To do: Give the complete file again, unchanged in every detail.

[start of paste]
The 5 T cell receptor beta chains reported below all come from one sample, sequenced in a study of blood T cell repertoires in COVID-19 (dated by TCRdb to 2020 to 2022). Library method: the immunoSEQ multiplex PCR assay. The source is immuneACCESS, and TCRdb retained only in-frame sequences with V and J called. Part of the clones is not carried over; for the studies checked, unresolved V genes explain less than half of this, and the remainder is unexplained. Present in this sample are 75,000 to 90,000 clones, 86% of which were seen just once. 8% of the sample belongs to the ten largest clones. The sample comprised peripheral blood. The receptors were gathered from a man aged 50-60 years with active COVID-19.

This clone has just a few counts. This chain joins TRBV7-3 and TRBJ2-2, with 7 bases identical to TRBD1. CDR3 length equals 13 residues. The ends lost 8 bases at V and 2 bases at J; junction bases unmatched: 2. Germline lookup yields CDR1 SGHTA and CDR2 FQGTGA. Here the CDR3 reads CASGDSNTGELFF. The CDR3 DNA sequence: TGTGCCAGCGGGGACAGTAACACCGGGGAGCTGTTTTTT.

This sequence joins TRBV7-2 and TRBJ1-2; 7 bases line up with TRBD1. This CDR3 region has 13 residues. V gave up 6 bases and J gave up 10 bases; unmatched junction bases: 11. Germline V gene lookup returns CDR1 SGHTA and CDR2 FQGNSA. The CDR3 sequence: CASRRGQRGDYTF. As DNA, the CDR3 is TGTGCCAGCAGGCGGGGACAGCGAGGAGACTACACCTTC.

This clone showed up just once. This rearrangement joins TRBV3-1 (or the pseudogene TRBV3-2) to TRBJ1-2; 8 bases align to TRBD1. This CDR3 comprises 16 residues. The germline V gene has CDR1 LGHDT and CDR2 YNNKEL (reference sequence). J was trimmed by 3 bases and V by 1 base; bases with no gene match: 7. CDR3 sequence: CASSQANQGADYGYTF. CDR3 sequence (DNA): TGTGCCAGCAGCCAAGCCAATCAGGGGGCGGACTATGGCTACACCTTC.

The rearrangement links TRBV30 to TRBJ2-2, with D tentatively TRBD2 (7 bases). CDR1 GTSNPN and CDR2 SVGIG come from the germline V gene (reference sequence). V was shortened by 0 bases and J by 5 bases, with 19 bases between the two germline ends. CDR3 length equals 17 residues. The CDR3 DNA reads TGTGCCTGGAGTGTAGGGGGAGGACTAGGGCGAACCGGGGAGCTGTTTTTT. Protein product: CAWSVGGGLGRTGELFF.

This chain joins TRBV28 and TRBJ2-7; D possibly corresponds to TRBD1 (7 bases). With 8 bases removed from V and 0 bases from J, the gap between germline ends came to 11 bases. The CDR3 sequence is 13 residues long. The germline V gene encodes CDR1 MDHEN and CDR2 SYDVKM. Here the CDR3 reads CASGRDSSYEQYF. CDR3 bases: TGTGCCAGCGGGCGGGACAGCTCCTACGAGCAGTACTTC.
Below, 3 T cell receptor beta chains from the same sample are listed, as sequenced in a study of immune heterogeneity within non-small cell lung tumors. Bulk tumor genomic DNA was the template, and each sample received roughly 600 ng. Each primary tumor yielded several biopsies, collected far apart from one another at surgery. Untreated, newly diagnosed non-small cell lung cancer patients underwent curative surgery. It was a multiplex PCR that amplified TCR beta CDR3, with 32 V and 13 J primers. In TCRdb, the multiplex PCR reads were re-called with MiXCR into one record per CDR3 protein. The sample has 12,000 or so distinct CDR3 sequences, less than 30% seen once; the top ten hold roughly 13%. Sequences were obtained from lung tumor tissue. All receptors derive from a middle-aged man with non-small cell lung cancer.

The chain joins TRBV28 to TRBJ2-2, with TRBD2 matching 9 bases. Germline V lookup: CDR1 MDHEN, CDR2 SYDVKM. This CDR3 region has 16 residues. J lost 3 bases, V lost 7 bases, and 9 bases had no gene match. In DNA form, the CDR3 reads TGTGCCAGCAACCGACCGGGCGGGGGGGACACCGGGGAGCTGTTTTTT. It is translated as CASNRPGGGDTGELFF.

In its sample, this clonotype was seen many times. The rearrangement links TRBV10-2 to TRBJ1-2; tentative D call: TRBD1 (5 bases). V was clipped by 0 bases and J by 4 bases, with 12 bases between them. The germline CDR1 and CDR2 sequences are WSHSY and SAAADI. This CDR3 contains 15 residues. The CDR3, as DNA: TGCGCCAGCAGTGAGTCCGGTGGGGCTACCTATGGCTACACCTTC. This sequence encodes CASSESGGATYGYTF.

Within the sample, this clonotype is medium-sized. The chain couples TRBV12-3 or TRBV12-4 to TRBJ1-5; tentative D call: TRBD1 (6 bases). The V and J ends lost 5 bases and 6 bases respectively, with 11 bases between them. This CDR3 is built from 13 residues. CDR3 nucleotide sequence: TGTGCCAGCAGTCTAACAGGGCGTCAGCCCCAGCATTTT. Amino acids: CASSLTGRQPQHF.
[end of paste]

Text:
The 5 T cell receptor beta chains reported below all come from one sample, sequenced in a study of blood T cell repertoires in COVID-19 (dated by TCRdb to 2020 to 2022). Library method: the immunoSEQ multiplex PCR assay. The source is immuneACCESS, and TCRdb retained only in-frame sequences with V and J called. Part of the clones is not carried over; for the studies checked, unresolved V genes explain less than half of this, and the remainder is unexplained. Present in this sample are 75,000 to 90,000 clones, 86% of which were seen just once. 8% of the sample belongs to the ten largest clones. The sample comprised peripheral blood. The receptors were gathered from a man aged 50-60 years with active COVID-19.

This clone has just a few counts. This chain joins TRBV7-3 and TRBJ2-2, with 7 bases identical to TRBD1. CDR3 length equals 13 residues. The ends lost 8 bases at V and 2 bases at J; junction bases unmatched: 2. Germline lookup yields CDR1 SGHTA and CDR2 FQGTGA. Here the CDR3 reads CASGDSNTGELFF. The CDR3 DNA sequence: TGTGCCAGCGGGGACAGTAACACCGGGGAGCTGTTTTTT.

This sequence joins TRBV7-2 and TRBJ1-2; 7 bases line up with TRBD1. This CDR3 region has 13 residues. V gave up 6 bases and J gave up 10 bases; unmatched junction bases: 11. Germline V gene lookup returns CDR1 SGHTA and CDR2 FQGNSA. The CDR3 sequence: CASRRGQRGDYTF. As DNA, the CDR3 is TGTGCCAGCAGGCGGGGACAGCGAGGAGACTACACCTTC.

This clone showed up just once. This rearrangement joins TRBV3-1 (or the pseudogene TRBV3-2) to TRBJ1-2; 8 bases align to TRBD1. This CDR3 comprises 16 residues. The germline V gene has CDR1 LGHDT and CDR2 YNNKEL (reference sequence). J was trimmed by 3 bases and V by 1 base; bases with no gene match: 7. CDR3 sequence: CASSQANQGADYGYTF. CDR3 sequence (DNA): TGTGCCAGCAGCCAAGCCAATCAGGGGGCGGACTATGGCTACACCTTC.

The rearrangement links TRBV30 to TRBJ2-2, with D tentatively TRBD2 (7 bases). CDR1 GTSNPN and CDR2 SVGIG come from the germline V gene (reference sequence). V was shortened by 0 bases and J by 5 bases, with 19 bases between the two germline ends. CDR3 length equals 17 residues. The CDR3 DNA reads TGTGCCTGGAGTGTAGGGGGAGGACTAGGGCGAACCGGGGAGCTGTTTTTT. Protein product: CAWSVGGGLGRTGELFF.

This chain joins TRBV28 and TRBJ2-7; D possibly corresponds to TRBD1 (7 bases). With 8 bases removed from V and 0 bases from J, the gap between germline ends came to 11 bases. The CDR3 sequence is 13 residues long. The germline V gene encodes CDR1 MDHEN and CDR2 SYDVKM. Here the CDR3 reads CASGRDSSYEQYF. CDR3 bases: TGTGCCAGCGGGCGGGACAGCTCCTACGAGCAGTACTTC.
Below, 3 T cell receptor beta chains from the same sample are listed, as sequenced in a study of immune heterogeneity within non-small cell lung tumors. Bulk tumor genomic DNA was the template, and each sample received roughly 600 ng. Each primary tumor yielded several biopsies, collected far apart from one another at surgery. Untreated, newly diagnosed non-small cell lung cancer patients underwent curative surgery. It was a multiplex PCR that amplified TCR beta CDR3, with 32 V and 13 J primers. In TCRdb, the multiplex PCR reads were re-called with MiXCR into one record per CDR3 protein. The sample has 12,000 or so distinct CDR3 sequences, less than 30% seen once; the top ten hold roughly 13%. Sequences were obtained from lung tumor tissue. All receptors derive from a middle-aged man with non-small cell lung cancer.

The chain joins TRBV28 to TRBJ2-2, with TRBD2 matching 9 bases. Germline V lookup: CDR1 MDHEN, CDR2 SYDVKM. This CDR3 region has 16 residues. J lost 3 bases, V lost 7 bases, and 9 bases had no gene match. In DNA form, the CDR3 reads TGTGCCAGCAACCGACCGGGCGGGGGGGACACCGGGGAGCTGTTTTTT. It is translated as CASNRPGGGDTGELFF.

In its sample, this clonotype was seen many times. The rearrangement links TRBV10-2 to TRBJ1-2; tentative D call: TRBD1 (5 bases). V was clipped by 0 bases and J by 4 bases, with 12 bases between them. The germline CDR1 and CDR2 sequences are WSHSY and SAAADI. This CDR3 contains 15 residues. The CDR3, as DNA: TGCGCCAGCAGTGAGTCCGGTGGGGCTACCTATGGCTACACCTTC. This sequence encodes CASSESGGATYGYTF.

Within the sample, this clonotype is medium-sized. The chain couples TRBV12-3 or TRBV12-4 to TRBJ1-5; tentative D call: TRBD1 (6 bases). The V and J ends lost 5 bases and 6 bases respectively, with 11 bases between them. This CDR3 is built from 13 residues. CDR3 nucleotide sequence: TGTGCCAGCAGTCTAACAGGGCGTCAGCCCCAGCATTTT. Amino acids: CASSLTGRQPQHF.